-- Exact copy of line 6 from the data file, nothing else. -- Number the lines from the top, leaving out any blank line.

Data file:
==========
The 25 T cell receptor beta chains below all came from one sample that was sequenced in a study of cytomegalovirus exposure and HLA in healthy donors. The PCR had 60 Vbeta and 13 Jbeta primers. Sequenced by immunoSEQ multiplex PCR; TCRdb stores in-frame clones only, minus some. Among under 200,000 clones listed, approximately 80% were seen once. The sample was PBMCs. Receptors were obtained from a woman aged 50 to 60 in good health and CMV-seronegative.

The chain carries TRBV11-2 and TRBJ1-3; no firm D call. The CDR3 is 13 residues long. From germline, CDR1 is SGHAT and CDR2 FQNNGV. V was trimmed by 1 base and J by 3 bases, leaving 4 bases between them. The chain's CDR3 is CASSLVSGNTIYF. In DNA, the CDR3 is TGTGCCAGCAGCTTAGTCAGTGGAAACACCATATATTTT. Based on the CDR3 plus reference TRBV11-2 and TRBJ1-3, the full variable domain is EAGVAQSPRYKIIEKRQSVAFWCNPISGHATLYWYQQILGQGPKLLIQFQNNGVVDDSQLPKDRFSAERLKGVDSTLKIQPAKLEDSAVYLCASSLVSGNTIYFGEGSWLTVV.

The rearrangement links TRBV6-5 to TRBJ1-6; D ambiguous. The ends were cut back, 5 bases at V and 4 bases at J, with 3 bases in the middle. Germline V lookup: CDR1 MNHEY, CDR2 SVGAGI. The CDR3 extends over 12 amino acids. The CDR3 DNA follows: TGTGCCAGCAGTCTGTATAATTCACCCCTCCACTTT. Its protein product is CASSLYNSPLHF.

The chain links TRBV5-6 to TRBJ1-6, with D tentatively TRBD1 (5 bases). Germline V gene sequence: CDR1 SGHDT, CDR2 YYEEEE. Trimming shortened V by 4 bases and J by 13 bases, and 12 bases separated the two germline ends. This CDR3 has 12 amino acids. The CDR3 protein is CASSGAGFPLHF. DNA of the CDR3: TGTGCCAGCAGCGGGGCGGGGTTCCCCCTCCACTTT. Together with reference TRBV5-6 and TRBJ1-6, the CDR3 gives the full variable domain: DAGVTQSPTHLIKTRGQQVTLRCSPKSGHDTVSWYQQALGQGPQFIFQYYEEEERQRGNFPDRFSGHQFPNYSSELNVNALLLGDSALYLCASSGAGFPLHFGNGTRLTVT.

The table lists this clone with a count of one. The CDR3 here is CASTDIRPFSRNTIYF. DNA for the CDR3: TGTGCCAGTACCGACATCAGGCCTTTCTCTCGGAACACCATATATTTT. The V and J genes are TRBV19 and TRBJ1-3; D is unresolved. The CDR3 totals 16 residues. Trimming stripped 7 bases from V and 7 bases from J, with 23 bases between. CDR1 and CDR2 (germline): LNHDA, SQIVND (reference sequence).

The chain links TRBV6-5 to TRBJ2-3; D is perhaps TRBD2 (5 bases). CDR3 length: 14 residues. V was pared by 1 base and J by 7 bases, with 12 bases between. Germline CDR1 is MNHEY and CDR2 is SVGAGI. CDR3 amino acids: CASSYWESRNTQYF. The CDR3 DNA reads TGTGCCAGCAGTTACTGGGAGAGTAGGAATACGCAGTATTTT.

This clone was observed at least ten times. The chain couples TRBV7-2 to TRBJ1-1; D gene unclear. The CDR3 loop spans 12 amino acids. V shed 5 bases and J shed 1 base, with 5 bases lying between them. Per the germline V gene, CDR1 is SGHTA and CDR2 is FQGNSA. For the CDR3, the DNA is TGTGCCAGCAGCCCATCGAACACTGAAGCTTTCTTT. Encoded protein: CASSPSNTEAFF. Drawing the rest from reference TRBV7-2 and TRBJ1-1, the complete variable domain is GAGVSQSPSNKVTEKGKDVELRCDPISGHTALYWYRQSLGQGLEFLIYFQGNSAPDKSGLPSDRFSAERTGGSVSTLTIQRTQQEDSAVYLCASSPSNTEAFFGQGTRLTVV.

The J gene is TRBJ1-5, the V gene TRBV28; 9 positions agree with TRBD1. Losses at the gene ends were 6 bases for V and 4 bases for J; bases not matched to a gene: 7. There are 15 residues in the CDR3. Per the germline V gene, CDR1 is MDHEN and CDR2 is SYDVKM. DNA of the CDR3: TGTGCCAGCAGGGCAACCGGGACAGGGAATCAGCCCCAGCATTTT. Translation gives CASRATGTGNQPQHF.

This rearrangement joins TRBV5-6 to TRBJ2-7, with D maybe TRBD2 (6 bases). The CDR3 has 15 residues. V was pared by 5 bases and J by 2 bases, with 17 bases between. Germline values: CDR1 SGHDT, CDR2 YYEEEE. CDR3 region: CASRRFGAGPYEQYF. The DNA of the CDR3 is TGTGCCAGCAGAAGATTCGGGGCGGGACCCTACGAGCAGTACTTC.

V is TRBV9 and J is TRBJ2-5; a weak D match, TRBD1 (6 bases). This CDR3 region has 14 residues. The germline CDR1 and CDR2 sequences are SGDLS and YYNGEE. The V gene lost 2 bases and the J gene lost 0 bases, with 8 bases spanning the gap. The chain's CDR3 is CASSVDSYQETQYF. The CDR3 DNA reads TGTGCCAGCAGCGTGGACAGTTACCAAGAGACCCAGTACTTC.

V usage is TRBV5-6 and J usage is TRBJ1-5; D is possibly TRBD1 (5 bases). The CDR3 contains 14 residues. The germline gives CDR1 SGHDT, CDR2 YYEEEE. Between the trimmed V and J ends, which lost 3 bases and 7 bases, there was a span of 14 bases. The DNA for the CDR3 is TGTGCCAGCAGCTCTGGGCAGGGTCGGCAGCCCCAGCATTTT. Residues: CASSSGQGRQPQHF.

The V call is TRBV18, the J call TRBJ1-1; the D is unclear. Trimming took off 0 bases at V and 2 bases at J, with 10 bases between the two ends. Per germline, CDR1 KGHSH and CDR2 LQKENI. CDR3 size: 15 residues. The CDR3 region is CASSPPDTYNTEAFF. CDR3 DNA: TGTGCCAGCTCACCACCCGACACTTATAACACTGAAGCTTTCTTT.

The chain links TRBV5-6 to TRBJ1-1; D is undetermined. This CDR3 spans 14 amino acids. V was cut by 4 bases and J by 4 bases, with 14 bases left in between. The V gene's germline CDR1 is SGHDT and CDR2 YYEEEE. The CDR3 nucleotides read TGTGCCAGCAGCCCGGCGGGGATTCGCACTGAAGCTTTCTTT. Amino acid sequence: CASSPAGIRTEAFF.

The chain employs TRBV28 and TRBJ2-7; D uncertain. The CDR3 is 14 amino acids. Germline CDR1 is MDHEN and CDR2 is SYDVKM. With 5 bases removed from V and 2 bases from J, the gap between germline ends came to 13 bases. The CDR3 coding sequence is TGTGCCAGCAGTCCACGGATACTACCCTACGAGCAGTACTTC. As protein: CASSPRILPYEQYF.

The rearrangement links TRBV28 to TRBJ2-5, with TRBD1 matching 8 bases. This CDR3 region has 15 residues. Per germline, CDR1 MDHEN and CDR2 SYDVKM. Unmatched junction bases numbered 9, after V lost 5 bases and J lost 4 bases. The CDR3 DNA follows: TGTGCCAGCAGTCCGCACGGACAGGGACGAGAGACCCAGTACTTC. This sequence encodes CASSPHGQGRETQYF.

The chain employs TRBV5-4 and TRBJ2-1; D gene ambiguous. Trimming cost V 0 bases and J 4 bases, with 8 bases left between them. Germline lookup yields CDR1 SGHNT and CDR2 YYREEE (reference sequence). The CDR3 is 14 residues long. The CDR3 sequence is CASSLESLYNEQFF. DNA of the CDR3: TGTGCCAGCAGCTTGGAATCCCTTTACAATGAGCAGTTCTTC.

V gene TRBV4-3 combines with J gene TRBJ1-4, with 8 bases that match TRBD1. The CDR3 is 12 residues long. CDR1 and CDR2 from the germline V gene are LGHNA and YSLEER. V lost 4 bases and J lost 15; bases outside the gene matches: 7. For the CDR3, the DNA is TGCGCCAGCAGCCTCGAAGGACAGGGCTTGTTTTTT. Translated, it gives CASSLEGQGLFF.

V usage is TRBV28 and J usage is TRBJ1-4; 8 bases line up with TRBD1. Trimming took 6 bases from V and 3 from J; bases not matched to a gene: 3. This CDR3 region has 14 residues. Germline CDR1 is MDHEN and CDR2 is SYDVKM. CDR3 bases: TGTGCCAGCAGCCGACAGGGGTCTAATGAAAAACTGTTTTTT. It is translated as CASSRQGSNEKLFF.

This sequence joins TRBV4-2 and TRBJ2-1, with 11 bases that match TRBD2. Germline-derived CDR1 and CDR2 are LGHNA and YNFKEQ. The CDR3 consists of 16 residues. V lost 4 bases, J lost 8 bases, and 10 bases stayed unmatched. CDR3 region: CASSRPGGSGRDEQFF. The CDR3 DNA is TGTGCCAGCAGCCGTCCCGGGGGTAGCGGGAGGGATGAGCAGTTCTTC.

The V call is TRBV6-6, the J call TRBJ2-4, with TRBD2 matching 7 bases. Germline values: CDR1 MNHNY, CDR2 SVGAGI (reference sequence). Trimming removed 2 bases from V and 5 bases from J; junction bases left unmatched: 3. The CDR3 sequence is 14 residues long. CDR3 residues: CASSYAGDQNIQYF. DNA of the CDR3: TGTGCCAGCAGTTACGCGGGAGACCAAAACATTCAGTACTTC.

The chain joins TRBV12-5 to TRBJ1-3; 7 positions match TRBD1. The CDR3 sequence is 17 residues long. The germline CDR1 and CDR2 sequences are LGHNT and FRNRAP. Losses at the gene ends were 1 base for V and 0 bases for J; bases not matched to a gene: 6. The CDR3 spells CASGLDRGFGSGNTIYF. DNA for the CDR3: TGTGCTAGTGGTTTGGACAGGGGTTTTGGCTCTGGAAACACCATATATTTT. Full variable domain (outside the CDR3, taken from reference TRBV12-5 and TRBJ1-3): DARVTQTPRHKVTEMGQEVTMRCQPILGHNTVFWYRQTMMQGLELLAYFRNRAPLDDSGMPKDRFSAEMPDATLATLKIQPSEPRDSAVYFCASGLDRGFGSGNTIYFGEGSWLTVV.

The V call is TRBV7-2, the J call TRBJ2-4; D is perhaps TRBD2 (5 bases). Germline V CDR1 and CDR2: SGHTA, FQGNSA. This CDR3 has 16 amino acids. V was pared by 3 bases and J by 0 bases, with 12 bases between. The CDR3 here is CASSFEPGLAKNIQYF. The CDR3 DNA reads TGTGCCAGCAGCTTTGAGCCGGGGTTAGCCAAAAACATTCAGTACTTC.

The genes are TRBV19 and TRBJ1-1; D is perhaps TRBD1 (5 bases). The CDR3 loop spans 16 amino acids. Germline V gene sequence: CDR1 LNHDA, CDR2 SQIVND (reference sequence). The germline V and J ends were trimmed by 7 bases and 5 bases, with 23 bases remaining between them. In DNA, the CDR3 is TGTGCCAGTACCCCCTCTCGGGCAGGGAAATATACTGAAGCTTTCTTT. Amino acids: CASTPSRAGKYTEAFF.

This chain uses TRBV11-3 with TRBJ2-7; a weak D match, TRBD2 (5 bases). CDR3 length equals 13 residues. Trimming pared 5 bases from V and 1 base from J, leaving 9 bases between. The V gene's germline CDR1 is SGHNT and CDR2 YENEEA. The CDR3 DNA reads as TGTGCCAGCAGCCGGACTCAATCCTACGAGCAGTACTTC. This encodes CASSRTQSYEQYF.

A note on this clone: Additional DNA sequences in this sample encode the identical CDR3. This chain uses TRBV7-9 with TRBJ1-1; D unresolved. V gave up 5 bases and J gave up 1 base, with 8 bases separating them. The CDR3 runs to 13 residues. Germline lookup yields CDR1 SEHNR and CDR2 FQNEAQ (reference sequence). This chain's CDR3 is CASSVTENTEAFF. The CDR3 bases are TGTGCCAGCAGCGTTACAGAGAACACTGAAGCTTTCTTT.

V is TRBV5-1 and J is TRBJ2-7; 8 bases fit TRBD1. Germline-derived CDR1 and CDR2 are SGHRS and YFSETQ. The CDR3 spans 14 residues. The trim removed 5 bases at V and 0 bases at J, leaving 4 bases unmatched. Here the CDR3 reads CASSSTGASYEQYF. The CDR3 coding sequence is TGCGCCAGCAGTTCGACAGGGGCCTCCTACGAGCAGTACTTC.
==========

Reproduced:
The chain links TRBV6-5 to TRBJ2-3; D is perhaps TRBD2 (5 bases). CDR3 length: 14 residues. V was pared by 1 base and J by 7 bases, with 12 bases between. Germline CDR1 is MNHEY and CDR2 is SVGAGI. CDR3 amino acids: CASSYWESRNTQYF. The CDR3 DNA reads TGTGCCAGCAGTTACTGGGAGAGTAGGAATACGCAGTATTTT.